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UPDATE 1-SOCO unveils higher-than-expected shareholder payout
August 29, 2013 / 8:37 AM / 4 years ago

UPDATE 1-SOCO unveils higher-than-expected shareholder payout

By Andrew Callus

LONDON, Aug 29 (Reuters) - Soco International, the British oil exploration and production company focused in west Africa and Vietnam, unveiled its promised first payout to shareholders on Thursday.

Reporting record production for a third successive half-year, the company said it would pay 40 pence per share to shareholders by means of a special share scheme and target a future shareholder return of 50 percent of free cash flow.

The payout was higher than analysts had been expecting after the company’s promise earlier this year to start returning capital, and accompanied a set of upbeat drilling and well testing results.

Shares in SOCO climbed 3.6 percent in early trading.

Company executives including founder and Chief Executive Ed Story will themselves be awarded around one third of the total 133 million pound ($207 million) payout, Thomson Reuters data shows.

“It’s taken us 17 years (since listing) to get here but we are where we want to be now” said Chief Financial Officer Roger Cagle, also a beneficiary thanks to his 5 million share holding.

He said SOCO was now unusual among UK-listed exploration and production companies offering a significant dividend yield that sets it apart from “white knuckle explorers”.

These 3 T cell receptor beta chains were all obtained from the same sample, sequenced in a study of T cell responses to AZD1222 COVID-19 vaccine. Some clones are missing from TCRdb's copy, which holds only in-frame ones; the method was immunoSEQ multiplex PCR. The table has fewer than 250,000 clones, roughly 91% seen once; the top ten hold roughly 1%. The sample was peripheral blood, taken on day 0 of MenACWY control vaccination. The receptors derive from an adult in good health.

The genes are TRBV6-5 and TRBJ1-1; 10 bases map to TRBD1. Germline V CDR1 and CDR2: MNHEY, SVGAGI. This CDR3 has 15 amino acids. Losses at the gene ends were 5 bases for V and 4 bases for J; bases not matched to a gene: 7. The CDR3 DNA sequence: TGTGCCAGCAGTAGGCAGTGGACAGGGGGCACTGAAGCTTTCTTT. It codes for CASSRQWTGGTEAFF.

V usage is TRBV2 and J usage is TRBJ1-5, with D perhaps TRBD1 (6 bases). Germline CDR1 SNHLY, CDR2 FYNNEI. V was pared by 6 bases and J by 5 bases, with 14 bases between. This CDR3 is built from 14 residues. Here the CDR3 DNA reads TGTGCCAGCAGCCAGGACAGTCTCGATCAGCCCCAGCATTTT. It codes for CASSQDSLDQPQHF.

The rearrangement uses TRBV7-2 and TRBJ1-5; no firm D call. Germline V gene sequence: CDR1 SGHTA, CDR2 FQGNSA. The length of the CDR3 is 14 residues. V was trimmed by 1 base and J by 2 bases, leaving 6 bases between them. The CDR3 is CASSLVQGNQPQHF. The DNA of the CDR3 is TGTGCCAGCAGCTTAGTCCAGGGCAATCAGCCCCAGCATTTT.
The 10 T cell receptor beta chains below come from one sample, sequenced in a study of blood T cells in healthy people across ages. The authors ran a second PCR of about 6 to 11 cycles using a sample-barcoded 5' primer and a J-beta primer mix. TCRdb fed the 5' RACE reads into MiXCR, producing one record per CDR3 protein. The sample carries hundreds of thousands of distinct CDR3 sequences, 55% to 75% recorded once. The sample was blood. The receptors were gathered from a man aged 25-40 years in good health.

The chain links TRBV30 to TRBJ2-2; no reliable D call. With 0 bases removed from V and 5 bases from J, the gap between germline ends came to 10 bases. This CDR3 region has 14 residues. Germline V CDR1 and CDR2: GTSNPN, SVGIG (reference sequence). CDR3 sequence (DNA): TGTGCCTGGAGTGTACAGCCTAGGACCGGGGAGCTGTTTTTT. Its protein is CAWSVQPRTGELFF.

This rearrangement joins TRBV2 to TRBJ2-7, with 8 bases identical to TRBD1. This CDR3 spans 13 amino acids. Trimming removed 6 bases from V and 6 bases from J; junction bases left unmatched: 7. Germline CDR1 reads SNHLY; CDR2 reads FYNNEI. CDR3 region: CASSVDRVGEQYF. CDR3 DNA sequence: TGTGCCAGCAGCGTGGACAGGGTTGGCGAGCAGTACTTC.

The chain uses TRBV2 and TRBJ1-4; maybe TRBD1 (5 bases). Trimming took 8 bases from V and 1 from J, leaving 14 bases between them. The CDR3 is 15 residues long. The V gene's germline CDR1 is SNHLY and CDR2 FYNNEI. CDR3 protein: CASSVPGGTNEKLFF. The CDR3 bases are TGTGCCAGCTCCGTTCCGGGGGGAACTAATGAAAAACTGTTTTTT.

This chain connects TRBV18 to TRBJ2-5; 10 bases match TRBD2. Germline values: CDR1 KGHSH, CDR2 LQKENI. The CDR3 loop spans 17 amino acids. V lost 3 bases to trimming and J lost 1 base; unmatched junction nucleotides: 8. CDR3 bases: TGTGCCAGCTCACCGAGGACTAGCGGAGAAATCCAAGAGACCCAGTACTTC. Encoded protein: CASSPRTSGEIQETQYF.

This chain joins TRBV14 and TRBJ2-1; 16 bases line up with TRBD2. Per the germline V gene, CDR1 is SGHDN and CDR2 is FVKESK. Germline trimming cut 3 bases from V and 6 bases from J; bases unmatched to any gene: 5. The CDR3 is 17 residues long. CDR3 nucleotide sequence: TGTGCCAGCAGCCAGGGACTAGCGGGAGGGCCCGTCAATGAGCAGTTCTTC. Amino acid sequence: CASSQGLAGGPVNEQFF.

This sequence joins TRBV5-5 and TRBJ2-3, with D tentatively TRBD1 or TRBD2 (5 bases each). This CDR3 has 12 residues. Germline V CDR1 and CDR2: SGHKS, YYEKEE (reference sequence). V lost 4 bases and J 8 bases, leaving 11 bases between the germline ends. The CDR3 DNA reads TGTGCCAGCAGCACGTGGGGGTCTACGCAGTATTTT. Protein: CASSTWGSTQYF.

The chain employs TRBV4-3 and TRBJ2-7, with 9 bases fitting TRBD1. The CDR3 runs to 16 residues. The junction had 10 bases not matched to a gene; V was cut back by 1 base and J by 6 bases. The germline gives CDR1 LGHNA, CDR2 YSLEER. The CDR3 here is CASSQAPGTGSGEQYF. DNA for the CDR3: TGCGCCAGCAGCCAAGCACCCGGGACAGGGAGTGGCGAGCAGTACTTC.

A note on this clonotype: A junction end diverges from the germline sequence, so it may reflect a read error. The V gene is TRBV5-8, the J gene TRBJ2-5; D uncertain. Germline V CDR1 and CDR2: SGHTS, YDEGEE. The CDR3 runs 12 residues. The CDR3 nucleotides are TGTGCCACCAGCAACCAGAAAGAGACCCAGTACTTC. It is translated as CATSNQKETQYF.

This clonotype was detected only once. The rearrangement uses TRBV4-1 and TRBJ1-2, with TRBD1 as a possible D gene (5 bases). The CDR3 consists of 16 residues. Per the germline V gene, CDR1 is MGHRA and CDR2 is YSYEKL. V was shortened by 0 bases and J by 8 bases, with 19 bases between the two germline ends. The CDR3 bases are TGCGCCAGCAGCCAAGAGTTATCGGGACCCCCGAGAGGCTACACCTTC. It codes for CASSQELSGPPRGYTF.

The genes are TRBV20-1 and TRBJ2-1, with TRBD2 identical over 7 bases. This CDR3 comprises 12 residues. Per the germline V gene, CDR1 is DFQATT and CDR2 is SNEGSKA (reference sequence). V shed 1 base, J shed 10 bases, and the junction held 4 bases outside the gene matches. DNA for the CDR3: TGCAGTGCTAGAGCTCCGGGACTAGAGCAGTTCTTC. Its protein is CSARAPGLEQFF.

Analyst Michael Alsford at Citi said in a note: “Soco offers a differentiated strategy to the other mid-cap oils, targeting a sustainable return of 2.5-5 percent yield while still offering exploration and appraisal upside from ongoing activities in Vietnam and West Africa.”

The payout is subject to shareholder approval.

For UK tax efficiency purposes, it will be delivered to shareholders through the issue of either one B share or one C share for every ordinary share held.

Under a system that has been used by other UK companies in the past, B shares can be redeemed for 40 pence in cash that is treated by UK tax authorities as capital, while C shares will pay a 40 pence cash dividend, treated as income. Shareholders who do not make their preference known will automatically receive C shares.

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